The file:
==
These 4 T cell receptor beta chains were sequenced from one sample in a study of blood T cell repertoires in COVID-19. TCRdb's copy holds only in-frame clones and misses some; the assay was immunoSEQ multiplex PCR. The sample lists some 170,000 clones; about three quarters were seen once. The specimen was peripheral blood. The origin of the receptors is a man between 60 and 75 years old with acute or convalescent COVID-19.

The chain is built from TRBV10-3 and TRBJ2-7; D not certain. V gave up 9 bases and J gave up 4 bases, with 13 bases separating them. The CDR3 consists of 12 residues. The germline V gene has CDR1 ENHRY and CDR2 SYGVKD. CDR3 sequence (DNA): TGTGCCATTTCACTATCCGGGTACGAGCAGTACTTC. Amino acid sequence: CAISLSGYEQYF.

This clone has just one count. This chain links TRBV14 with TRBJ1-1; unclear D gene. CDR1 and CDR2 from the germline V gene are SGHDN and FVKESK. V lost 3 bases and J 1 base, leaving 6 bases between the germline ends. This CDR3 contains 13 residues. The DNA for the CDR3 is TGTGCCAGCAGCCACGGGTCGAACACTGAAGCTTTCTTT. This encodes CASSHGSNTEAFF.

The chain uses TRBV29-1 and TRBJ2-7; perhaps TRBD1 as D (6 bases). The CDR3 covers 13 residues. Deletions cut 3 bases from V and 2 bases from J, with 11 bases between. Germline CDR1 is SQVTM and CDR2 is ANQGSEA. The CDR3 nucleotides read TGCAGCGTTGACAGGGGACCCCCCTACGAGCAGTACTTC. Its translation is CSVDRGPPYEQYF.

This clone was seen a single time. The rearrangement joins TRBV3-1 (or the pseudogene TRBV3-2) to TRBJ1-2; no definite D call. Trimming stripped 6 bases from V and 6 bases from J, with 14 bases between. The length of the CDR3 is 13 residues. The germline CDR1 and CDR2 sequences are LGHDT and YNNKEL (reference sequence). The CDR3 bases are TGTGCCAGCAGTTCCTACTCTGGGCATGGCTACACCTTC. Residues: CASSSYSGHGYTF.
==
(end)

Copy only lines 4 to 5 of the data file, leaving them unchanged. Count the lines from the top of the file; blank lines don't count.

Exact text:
The chain uses TRBV29-1 and TRBJ2-7; perhaps TRBD1 as D (6 bases). The CDR3 covers 13 residues. Deletions cut 3 bases from V and 2 bases from J, with 11 bases between. Germline CDR1 is SQVTM and CDR2 is ANQGSEA. The CDR3 nucleotides read TGCAGCGTTGACAGGGGACCCCCCTACGAGCAGTACTTC. Its translation is CSVDRGPPYEQYF.

This clone was seen a single time. The rearrangement joins TRBV3-1 (or the pseudogene TRBV3-2) to TRBJ1-2; no definite D call. Trimming stripped 6 bases from V and 6 bases from J, with 14 bases between. The length of the CDR3 is 13 residues. The germline CDR1 and CDR2 sequences are LGHDT and YNNKEL (reference sequence). The CDR3 bases are TGTGCCAGCAGTTCCTACTCTGGGCATGGCTACACCTTC. Residues: CASSSYSGHGYTF.